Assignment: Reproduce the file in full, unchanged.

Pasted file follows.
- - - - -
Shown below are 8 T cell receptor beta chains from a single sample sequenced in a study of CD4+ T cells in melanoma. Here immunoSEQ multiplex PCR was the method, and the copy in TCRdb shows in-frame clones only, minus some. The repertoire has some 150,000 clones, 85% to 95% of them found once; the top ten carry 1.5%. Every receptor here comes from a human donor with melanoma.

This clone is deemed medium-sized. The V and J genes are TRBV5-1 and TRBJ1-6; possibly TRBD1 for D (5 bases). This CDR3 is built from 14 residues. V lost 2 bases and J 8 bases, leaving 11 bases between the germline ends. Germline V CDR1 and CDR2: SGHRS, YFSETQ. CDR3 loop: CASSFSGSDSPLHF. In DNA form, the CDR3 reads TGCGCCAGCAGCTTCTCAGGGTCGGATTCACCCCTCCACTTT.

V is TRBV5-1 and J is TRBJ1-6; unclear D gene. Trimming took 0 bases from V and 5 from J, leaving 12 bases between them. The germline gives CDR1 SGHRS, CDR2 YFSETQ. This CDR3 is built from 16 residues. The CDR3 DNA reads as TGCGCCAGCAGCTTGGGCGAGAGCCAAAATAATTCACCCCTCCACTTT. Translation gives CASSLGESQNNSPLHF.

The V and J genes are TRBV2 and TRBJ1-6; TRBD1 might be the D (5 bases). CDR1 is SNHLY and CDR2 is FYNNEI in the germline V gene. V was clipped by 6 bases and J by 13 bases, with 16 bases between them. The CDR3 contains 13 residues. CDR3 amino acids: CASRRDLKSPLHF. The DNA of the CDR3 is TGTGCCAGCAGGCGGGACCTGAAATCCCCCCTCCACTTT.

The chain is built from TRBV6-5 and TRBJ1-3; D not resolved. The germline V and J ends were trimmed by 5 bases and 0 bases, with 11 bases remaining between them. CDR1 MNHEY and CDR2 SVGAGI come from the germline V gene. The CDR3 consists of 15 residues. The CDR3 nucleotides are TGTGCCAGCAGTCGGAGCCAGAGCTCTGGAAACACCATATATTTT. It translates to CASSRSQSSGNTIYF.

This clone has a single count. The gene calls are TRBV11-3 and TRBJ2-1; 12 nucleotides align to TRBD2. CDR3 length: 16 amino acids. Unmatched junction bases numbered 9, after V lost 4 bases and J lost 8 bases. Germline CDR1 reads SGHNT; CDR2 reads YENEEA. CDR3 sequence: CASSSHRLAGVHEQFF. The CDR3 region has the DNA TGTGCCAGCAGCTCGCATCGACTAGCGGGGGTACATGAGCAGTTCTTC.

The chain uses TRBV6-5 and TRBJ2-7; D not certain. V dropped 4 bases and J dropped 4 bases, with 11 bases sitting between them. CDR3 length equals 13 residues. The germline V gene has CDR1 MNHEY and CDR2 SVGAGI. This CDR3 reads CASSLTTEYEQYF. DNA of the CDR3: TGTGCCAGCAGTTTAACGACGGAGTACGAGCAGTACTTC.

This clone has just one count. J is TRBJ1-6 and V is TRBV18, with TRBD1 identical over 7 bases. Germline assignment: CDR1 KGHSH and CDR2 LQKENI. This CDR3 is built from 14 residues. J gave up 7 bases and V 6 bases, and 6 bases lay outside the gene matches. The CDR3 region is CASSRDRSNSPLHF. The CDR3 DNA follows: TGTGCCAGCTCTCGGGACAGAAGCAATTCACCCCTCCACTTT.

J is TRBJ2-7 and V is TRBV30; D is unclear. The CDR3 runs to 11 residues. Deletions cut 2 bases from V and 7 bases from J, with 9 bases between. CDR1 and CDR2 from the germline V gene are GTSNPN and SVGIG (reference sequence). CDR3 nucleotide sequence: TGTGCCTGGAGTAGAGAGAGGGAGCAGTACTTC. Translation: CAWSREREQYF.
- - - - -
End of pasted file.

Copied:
Shown below are 8 T cell receptor beta chains from a single sample sequenced in a study of CD4+ T cells in melanoma. Here immunoSEQ multiplex PCR was the method, and the copy in TCRdb shows in-frame clones only, minus some. The repertoire has some 150,000 clones, 85% to 95% of them found once; the top ten carry 1.5%. Every receptor here comes from a human donor with melanoma.

This clone is deemed medium-sized. The V and J genes are TRBV5-1 and TRBJ1-6; possibly TRBD1 for D (5 bases). This CDR3 is built from 14 residues. V lost 2 bases and J 8 bases, leaving 11 bases between the germline ends. Germline V CDR1 and CDR2: SGHRS, YFSETQ. CDR3 loop: CASSFSGSDSPLHF. In DNA form, the CDR3 reads TGCGCCAGCAGCTTCTCAGGGTCGGATTCACCCCTCCACTTT.

V is TRBV5-1 and J is TRBJ1-6; unclear D gene. Trimming took 0 bases from V and 5 from J, leaving 12 bases between them. The germline gives CDR1 SGHRS, CDR2 YFSETQ. This CDR3 is built from 16 residues. The CDR3 DNA reads as TGCGCCAGCAGCTTGGGCGAGAGCCAAAATAATTCACCCCTCCACTTT. Translation gives CASSLGESQNNSPLHF.

The V and J genes are TRBV2 and TRBJ1-6; TRBD1 might be the D (5 bases). CDR1 is SNHLY and CDR2 is FYNNEI in the germline V gene. V was clipped by 6 bases and J by 13 bases, with 16 bases between them. The CDR3 contains 13 residues. CDR3 amino acids: CASRRDLKSPLHF. The DNA of the CDR3 is TGTGCCAGCAGGCGGGACCTGAAATCCCCCCTCCACTTT.

The chain is built from TRBV6-5 and TRBJ1-3; D not resolved. The germline V and J ends were trimmed by 5 bases and 0 bases, with 11 bases remaining between them. CDR1 MNHEY and CDR2 SVGAGI come from the germline V gene. The CDR3 consists of 15 residues. The CDR3 nucleotides are TGTGCCAGCAGTCGGAGCCAGAGCTCTGGAAACACCATATATTTT. It translates to CASSRSQSSGNTIYF.

This clone has a single count. The gene calls are TRBV11-3 and TRBJ2-1; 12 nucleotides align to TRBD2. CDR3 length: 16 amino acids. Unmatched junction bases numbered 9, after V lost 4 bases and J lost 8 bases. Germline CDR1 reads SGHNT; CDR2 reads YENEEA. CDR3 sequence: CASSSHRLAGVHEQFF. The CDR3 region has the DNA TGTGCCAGCAGCTCGCATCGACTAGCGGGGGTACATGAGCAGTTCTTC.

The chain uses TRBV6-5 and TRBJ2-7; D not certain. V dropped 4 bases and J dropped 4 bases, with 11 bases sitting between them. CDR3 length equals 13 residues. The germline V gene has CDR1 MNHEY and CDR2 SVGAGI. This CDR3 reads CASSLTTEYEQYF. DNA of the CDR3: TGTGCCAGCAGTTTAACGACGGAGTACGAGCAGTACTTC.

This clone has just one count. J is TRBJ1-6 and V is TRBV18, with TRBD1 identical over 7 bases. Germline assignment: CDR1 KGHSH and CDR2 LQKENI. This CDR3 is built from 14 residues. J gave up 7 bases and V 6 bases, and 6 bases lay outside the gene matches. The CDR3 region is CASSRDRSNSPLHF. The CDR3 DNA follows: TGTGCCAGCTCTCGGGACAGAAGCAATTCACCCCTCCACTTT.

J is TRBJ2-7 and V is TRBV30; D is unclear. The CDR3 runs to 11 residues. Deletions cut 2 bases from V and 7 bases from J, with 9 bases between. CDR1 and CDR2 from the germline V gene are GTSNPN and SVGIG (reference sequence). CDR3 nucleotide sequence: TGTGCCTGGAGTAGAGAGAGGGAGCAGTACTTC. Translation: CAWSREREQYF.